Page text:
Dirge on Violins

My roommate keeps two toads in a small terrarium on our kitchen counter. Once a week, he goes to the pet store down the road and buys two dozen crickets to feed to them. Last year he was hospitalized for almost two months, and the task of keeping his toads alive fell to me.

The workers at the pet store gave me the crickets in a clear plastic bag filled with air. It can be difficult to relate to insects, their eyes and their form are so different from our own. There is a lack of mammalian familiarity. Even so, I confess I feel for them. But I feel for the animals that become my own meals as well, yet that has not stopped me from eating meat—too much, if I am being honest.

So I apologized to these two dozen doomed crickets as I used a pair of scissors to cut the knot off the bag. It deflated immediately and I poured the crickets and the small cardboard egg-carton piece they assembled on into the terrarium.

If you have never seen toads feed before, it is a savage spectacle. They hop out from their hiding spots and lash out with their tongues faster than your eye can see. A cricket trying to gain its bearings in its new “home” simply vanishes from sight. One after another, after another, they vanish, their lives snuffed out by amphibious executioners. They won’t all die in that moment, either. The toads satiate themselves and leave the rest to wander the terrarium. It will be another two or three days before they are all gone for good.

I think about this, sometimes.

This week, however, my roommate is here, returned from the hospital for nearly a month. The usual crickets were not available at the pet store. Instead of buying more, smaller ones, he chose to pick up a few large crickets. I came home from work in the evening, and the toads had already eaten their fill for the day.

One thing to know about larger crickets is that unlike the smaller ones, you can hear them chirping. And I hear them. It is called stridulating, and I use that word and try not to think of the crickets as small fiddlers playing their final tunes. There is a certain level of detachment needed to cope with another animal’s feeding habits—or even one’s own. There are plenty of reasons—good reasons, moral reasons, health conscious reasons—to consider giving up eating other animals, but even plants live. We animals, all of us from human to toad, must constantly snuff out life to maintain our own.

Yet, for reasons I don’t immediately grasp, I walk over to the terrarium and see three crickets gathered within a patch of plastic flora, twitching and drawing their legs to make noise. Stridulate. I watch them for a moment, in this glass box where their lives will end, and maybe our eyes meet, neither side quite understanding the other. Then I turn, and decide to write about them.

A little over a month ago I found one in our sink, still alive. My first thought was to put it back in the terrarium, but I couldn’t. This lone cricket had somehow escaped its fate; I wasn’t about to be the cruel hand to strike it down once more. I captured it in a cup and released it outside our apartment, where it likely met an ill end all the same at the hands of the local wildlife. But I had done my part, or so I thought, although it was I who originally sentenced it to its predicament.

The apartment is quiet, now. I think of the bedraggled trio, drawing leg across leg to make their last song. Are they still because they sleep, or because the toads roused from their lethargy and decided to gorge themselves once again? God help me, I’m afraid to look.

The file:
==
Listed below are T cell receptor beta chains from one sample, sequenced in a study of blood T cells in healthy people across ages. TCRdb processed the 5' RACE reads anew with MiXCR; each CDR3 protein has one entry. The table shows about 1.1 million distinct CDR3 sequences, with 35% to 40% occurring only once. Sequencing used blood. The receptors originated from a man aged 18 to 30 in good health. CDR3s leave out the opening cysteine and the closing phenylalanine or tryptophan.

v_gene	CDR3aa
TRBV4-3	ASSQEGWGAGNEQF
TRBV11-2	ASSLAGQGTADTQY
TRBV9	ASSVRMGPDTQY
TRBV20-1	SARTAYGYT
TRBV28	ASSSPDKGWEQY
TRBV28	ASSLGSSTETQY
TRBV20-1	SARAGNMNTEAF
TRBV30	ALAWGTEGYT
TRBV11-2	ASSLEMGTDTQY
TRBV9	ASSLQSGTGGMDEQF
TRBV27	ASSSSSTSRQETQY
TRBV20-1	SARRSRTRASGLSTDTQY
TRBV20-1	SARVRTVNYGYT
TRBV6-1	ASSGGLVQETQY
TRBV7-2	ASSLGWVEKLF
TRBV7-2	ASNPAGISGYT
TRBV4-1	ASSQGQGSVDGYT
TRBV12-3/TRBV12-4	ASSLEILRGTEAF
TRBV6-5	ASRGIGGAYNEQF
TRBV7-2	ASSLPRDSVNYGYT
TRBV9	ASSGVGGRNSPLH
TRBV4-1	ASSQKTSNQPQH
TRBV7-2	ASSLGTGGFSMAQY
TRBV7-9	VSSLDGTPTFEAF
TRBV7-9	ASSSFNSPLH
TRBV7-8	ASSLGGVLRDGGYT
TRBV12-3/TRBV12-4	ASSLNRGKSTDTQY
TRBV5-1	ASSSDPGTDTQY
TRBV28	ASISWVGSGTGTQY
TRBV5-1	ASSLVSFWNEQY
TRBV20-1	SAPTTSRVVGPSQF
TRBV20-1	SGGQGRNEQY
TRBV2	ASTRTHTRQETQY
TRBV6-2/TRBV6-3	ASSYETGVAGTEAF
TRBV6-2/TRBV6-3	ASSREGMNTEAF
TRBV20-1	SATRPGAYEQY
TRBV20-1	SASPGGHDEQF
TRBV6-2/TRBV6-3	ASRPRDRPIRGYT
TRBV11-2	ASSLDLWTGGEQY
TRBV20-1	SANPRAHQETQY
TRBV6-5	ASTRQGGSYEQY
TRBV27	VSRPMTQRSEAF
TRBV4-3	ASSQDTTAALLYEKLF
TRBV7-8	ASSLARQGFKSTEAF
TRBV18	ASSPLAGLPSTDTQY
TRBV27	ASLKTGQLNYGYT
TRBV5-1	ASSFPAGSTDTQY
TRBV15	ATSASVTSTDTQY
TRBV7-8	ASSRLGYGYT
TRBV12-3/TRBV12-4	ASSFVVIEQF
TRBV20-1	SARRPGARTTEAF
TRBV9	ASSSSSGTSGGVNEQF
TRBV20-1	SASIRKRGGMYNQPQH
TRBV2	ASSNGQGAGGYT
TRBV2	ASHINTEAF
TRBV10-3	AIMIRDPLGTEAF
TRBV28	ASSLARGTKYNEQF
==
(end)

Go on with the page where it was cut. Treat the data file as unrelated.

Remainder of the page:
It’s all such a mess.

Season’s End: The Harbingers’ Last Stand

The glass lenses on the apothecary’s mask glinted in the sun as they rolled an unconscious Sir Bretonnian onto the litter. They applied a green, foul-smelling paste to the thrower’s bleeding torso.

“He’ll live.” The mask muffled their voice. Znut Mournmaul, Kritt Crowbasher, and Varisk Trollcleaver stood quietly over their fallen teammate.

“At least the heat’s let up,” the apothecary added. “I’ll take care of blondie, here. The rest of you try not to die. New contracts are expensive.” They began dragging the litter and its unconscious passenger back toward the dugout.

Varisk looked back over his shoulder at the line of scrimmage, where some of the Worsca were milling around. Several of them were prodding the yhetee to keep it in check.

“I’m not a betting rat, but I think our chances ain’t good. Three of us, and… well I was never any good at counting, but a lot more of them!”

“Great match so far,” Kritt said, wiping blood off one of his knuckle-dusters.

Znut grunted, his attention focused on the receding Sir Bretonnian. Sweat and blood dripped from his mask.

Varisk shook his head at the two Stormvermin. “You both have issues.”

The three Harbingers lined up, assembled against the full strength of the Worsca of Norsca. Varisk stared up at the tower of white fur and claws that was the yhetee and said a silent prayer to the Horned Rat. Just then, one of the goblin referees approached.

“Overtime’s done, players!” the goblin said. “Since the score’s tied at two to two, it’ll be down to a coinflip!” This didn’t draw happy looks from the humans across the line.

“Hell Pit Harbingers, since you have the fewest players remaining, the call will be yours!” The goblin waited for a moment and then tossed a brass coin into the air. It spun several feet above their heads.

Znut grabbed the referee’s arm and twisted hard. There was the sound of snapping bone, and a scream. Varisk’s eyes widened, but Kritt was already shouting at the Worsca. “Kick it, you bastards!”

The ball flew through the air, as the referee went to one knee, his coin falling forgotten on the pitch. “Double overtime!” he choked out.

Varisk shook his head, dodging the yhetee’s claws just in time as the ball landed somewhere behind him. He never thought he would miss Sir Bretonnian quite as much as he did now.